Implementation - Overview • Earthquake resistant design is more an art than a science • The designer needs to develop an understanding of the likely structural behaviour • Choices may be necessary in order to optimise the structural form • Analysis is only a guide to likely behaviour, not an accurate representation. Some significant assumptions are involved • Robust detailing is required to cater for the unexpected and the possibility of larger than design events
Implementation – Site Assessment • Site assessment • Categorisation of the site subsoil • Proximity of active faults • Need for a site specific hazard study (- active fault proximity, bridge of high value) • Development of site hazard spectra • Selection of appropriate earthquake records if time-history analysis is to be undertaken • Site stability (- mass ground movement, potential for soil liquefaction)
Implementation – Choice of Structural Form • Considerations in the choice of structural form include: • Bridge form (simply supported v continuous superstructure, support on bearings v build superstructure integral with substructure, etc.) • Materials to be used, the structure’s flexibility, and ductility attainable with a particular configuration • The number and location of supports used to resist seismic forces, and relative distribution of mass and stiffness within the structure • The balance between displacement and strength requirements. • Flexibility decrease the seismic response accelerations but increases the movement at joints, and their cost.
Implementation – Choice of Structural Form (contd.) • Considerations in the choice of structural form include (contd.): • The number, location and form of energy dissipation points. • Are they to be plastic hinges in structural members or energy dissipation devices, and their accessibility for repair. • The number location and function of movement joints • Maintenance of structural integrity and prevention of collapse of spans off supports • The bridge response to EQ in all directions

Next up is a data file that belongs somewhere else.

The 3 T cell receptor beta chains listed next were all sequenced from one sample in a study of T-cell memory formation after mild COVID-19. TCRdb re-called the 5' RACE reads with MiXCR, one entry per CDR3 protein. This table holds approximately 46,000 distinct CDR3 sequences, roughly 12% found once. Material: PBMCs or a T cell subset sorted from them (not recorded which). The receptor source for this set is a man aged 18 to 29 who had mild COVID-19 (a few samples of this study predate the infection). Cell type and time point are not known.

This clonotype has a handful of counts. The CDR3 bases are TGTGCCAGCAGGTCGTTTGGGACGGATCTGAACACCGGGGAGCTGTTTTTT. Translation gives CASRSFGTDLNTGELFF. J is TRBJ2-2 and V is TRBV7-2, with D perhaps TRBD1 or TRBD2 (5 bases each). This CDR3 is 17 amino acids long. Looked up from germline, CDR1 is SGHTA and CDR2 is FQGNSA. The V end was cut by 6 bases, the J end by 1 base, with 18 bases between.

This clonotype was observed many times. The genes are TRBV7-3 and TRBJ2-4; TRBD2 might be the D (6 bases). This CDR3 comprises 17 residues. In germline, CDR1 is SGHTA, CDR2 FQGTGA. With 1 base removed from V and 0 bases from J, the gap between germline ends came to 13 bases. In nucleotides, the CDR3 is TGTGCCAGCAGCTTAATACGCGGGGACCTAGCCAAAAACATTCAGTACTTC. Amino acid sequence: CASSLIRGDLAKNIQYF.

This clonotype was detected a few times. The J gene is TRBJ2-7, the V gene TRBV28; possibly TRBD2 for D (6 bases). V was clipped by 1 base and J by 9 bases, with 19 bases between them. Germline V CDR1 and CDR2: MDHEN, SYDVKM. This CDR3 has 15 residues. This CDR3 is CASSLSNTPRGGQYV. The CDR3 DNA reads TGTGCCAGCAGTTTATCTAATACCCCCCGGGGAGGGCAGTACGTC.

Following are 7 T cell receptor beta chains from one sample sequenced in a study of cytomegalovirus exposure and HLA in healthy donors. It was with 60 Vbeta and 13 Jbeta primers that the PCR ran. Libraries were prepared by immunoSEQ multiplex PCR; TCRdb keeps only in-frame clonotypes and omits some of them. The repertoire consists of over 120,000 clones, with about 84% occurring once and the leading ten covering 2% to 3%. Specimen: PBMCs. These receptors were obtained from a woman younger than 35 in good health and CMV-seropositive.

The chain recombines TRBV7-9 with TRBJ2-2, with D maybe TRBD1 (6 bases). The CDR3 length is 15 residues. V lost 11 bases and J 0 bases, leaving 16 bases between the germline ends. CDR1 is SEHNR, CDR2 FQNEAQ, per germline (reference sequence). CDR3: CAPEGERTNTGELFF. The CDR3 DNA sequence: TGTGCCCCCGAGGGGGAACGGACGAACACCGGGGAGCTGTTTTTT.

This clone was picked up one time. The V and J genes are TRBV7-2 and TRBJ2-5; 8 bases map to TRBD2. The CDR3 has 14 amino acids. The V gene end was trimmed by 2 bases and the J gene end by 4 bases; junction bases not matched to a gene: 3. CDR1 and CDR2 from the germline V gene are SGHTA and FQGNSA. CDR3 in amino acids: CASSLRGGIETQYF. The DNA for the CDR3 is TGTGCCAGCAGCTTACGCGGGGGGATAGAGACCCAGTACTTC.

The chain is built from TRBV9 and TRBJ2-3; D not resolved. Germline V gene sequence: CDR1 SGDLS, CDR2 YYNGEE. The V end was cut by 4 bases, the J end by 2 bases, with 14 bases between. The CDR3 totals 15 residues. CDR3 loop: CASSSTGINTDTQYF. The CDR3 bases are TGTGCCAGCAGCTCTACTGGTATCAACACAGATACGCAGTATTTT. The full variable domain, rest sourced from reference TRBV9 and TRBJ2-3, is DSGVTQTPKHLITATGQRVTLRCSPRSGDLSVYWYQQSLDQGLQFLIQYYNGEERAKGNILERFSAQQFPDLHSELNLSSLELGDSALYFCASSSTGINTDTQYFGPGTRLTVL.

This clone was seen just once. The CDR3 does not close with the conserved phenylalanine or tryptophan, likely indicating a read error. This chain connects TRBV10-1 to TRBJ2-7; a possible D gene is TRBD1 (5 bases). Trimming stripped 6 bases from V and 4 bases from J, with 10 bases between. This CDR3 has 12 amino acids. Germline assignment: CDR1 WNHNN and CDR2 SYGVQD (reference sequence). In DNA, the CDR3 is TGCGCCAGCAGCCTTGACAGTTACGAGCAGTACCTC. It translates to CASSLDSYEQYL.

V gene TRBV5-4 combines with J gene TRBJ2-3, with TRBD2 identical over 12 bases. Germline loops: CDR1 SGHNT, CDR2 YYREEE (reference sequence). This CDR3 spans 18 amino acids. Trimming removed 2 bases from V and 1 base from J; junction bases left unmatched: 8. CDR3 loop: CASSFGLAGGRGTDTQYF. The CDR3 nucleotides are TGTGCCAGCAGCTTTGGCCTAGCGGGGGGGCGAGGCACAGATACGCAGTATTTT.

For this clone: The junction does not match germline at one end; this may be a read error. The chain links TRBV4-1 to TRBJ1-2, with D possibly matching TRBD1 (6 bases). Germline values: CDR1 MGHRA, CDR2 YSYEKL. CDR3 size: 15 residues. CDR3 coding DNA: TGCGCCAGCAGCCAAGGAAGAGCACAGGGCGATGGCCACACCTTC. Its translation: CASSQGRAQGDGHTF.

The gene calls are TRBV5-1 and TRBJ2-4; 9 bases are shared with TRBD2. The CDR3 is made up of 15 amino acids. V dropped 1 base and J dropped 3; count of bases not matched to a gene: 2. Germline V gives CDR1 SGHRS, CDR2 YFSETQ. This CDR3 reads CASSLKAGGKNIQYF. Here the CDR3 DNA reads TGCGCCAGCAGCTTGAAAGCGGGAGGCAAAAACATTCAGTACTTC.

Implementation - Analysis • Selection of the analysis method should take into account: • The complexity of the structural form • The nature of the anticipated response to ground motions • The degree of inelastic behaviour • Three forms of analysis are available: • Equivalent static force analysis • Elastic modal spectral analysis • Inelastic dynamic analysis by numerical integration • Analytical results only provide an indication of a structure’s likely behaviour. The structure must be capable of surviving deformations exceeding what analysis might predict
Implementation – Capacity Design • Capacity Design entails the following: • The predetermination of locations in the structure at which plastic yielding will be designed to occur. • The design of those plastically yielding locations for yielding to initiate at an acceptable intensity of earthquake ground motion • The detailing of those plastically yielding locations to maintain their ability to yield in a controlled ductile manner throughout the response • Other structural elements, intended not to yield, are detailed with sufficient reserve strength to remain elastic and so as to maintain their integrity
Implementation - Detailing • Appropriate and robust detailing is required to ensure: • That energy dissipation throughout the yielding of elements can occur • The integrity of the structure will be maintained during response to earthquakes of greater than design intensity and to effects not predicted by the analysis • In particular, that the collapse of spans is avoided • No significant damage or loss of serviceability is incurred during earthquakes of SLS design intensity.